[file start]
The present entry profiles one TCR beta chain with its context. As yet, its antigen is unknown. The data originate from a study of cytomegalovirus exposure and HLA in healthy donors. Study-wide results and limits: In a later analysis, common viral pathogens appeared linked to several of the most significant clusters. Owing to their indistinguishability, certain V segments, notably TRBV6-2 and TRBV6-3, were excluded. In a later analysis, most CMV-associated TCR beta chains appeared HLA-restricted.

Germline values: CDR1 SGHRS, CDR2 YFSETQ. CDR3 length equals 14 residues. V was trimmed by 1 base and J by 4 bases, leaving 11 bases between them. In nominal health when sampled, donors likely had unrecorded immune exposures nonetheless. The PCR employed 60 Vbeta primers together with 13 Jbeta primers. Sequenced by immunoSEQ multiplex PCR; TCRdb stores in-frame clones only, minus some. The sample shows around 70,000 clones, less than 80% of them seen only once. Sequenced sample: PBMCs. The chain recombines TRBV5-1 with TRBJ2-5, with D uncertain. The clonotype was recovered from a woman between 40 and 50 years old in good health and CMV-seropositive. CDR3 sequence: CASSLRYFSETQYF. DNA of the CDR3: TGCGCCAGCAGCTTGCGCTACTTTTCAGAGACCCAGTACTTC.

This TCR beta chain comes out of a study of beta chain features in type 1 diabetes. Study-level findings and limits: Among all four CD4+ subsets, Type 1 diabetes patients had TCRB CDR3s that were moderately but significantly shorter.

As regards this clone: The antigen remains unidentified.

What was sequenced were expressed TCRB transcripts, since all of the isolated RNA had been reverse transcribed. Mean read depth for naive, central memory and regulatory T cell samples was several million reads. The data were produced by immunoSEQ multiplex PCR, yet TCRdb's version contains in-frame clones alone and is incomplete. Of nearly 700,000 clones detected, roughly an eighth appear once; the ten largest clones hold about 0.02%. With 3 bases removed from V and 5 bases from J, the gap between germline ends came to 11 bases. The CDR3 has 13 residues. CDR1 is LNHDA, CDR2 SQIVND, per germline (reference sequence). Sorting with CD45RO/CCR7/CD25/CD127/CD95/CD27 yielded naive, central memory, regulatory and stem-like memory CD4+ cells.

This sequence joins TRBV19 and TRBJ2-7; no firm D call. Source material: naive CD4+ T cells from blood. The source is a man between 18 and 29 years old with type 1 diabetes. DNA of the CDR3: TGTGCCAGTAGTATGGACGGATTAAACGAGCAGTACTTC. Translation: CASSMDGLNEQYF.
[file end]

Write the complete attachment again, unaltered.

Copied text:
The present entry profiles one TCR beta chain with its context. As yet, its antigen is unknown. The data originate from a study of cytomegalovirus exposure and HLA in healthy donors. Study-wide results and limits: In a later analysis, common viral pathogens appeared linked to several of the most significant clusters. Owing to their indistinguishability, certain V segments, notably TRBV6-2 and TRBV6-3, were excluded. In a later analysis, most CMV-associated TCR beta chains appeared HLA-restricted.

Germline values: CDR1 SGHRS, CDR2 YFSETQ. CDR3 length equals 14 residues. V was trimmed by 1 base and J by 4 bases, leaving 11 bases between them. In nominal health when sampled, donors likely had unrecorded immune exposures nonetheless. The PCR employed 60 Vbeta primers together with 13 Jbeta primers. Sequenced by immunoSEQ multiplex PCR; TCRdb stores in-frame clones only, minus some. The sample shows around 70,000 clones, less than 80% of them seen only once. Sequenced sample: PBMCs. The chain recombines TRBV5-1 with TRBJ2-5, with D uncertain. The clonotype was recovered from a woman between 40 and 50 years old in good health and CMV-seropositive. CDR3 sequence: CASSLRYFSETQYF. DNA of the CDR3: TGCGCCAGCAGCTTGCGCTACTTTTCAGAGACCCAGTACTTC.

This TCR beta chain comes out of a study of beta chain features in type 1 diabetes. Study-level findings and limits: Among all four CD4+ subsets, Type 1 diabetes patients had TCRB CDR3s that were moderately but significantly shorter.

As regards this clone: The antigen remains unidentified.

What was sequenced were expressed TCRB transcripts, since all of the isolated RNA had been reverse transcribed. Mean read depth for naive, central memory and regulatory T cell samples was several million reads. The data were produced by immunoSEQ multiplex PCR, yet TCRdb's version contains in-frame clones alone and is incomplete. Of nearly 700,000 clones detected, roughly an eighth appear once; the ten largest clones hold about 0.02%. With 3 bases removed from V and 5 bases from J, the gap between germline ends came to 11 bases. The CDR3 has 13 residues. CDR1 is LNHDA, CDR2 SQIVND, per germline (reference sequence). Sorting with CD45RO/CCR7/CD25/CD127/CD95/CD27 yielded naive, central memory, regulatory and stem-like memory CD4+ cells.

This sequence joins TRBV19 and TRBJ2-7; no firm D call. Source material: naive CD4+ T cells from blood. The source is a man between 18 and 29 years old with type 1 diabetes. DNA of the CDR3: TGTGCCAGTAGTATGGACGGATTAAACGAGCAGTACTTC. Translation: CASSMDGLNEQYF.